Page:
CUSUM for paired binary data as described in Steiner et al. (1999).

## Usage

pairedbinCUSUM(stsObj, control = list(range=NULL,theta0,theta1,
h1,h2,h11,h22))
pairedbinCUSUM.runlength(p,w1,w2,h1,h2,h11,h22, sparse=FALSE)

## Arguments

stsObj

Object of class sts containing the paired responses for each of the, say n, patients. The observed slot of stsObj is thus a $$n \times 2$$ matrix.

control

Control object as a list containing several parameters.

range

Vector of indices in the observed slot to monitor.

theta0

In-control parameters of the paired binary CUSUM.

theta1

Out-of-control parameters of the paired binary CUSUM.

h1

Primary control limit (=threshold) of 1st CUSUM.

h2

Primary control limit (=threshold) of 2nd CUSUM.

h11

Secondary limit for 1st CUSUM.

h22

Secondary limit for 2nd CUSUM.

p

Vector giving the probability of the four different possible states, i.e. c((death=0,near-miss=0),(death=1,near-miss=0), (death=0,near-miss=1),(death=1,near-miss=1)).

w1

The parameters w1 and w2 are the sample weights vectors for the two CUSUMs, see eqn. (2) in the paper. We have that w1 is equal to deaths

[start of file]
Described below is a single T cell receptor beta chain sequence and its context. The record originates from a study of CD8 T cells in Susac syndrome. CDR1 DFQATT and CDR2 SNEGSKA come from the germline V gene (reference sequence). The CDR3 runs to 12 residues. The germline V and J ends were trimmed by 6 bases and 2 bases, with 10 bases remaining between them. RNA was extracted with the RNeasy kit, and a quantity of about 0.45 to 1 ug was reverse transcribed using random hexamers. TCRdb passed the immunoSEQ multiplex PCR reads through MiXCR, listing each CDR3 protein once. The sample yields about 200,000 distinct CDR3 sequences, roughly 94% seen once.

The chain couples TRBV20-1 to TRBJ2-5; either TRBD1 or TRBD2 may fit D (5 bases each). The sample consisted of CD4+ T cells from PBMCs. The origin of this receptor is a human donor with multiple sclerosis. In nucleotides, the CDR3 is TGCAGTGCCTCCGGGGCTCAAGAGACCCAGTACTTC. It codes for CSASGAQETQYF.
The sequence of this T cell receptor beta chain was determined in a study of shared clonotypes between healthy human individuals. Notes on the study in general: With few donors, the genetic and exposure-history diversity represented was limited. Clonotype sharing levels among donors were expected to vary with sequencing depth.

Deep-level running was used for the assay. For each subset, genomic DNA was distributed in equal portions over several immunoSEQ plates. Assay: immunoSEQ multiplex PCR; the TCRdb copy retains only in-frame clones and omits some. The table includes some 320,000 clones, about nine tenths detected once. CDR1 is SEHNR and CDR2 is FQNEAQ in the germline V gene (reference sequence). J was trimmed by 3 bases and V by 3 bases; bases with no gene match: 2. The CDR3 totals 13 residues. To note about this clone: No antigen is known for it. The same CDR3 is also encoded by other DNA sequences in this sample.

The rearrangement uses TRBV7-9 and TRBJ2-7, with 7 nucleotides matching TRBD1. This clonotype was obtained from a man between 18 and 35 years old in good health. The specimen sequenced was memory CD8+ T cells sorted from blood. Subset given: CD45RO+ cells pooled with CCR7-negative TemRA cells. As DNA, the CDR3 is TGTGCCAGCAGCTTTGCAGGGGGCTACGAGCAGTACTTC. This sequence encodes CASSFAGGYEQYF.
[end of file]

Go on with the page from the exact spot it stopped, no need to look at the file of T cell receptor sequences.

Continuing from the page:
w2

As for w1

h1

decision barrier for 1st individual cusums

h2

decision barrier for 2nd cusums

h11

together with h22 this makes up the joing decision barriers

h22

together with h11 this makes up the joing decision barriers

sparse

Boolean indicating whether to use sparse matrix computations from the Matrix library (usually much faster!). Default: FALSE.

## Details

For details about the method see the Steiner et al. (1999) reference listed below. Basically, two individual CUSUMs are run each based on a logistic regression model. The combined CUSUM not only signals if one of its two individual CUSUMs signals, but also if the two CUSUMs simultaneously cross the secondary limits.

categoricalCUSUM
An sts object with observed, alarm, etc. slots trimmed to the control\$range indices.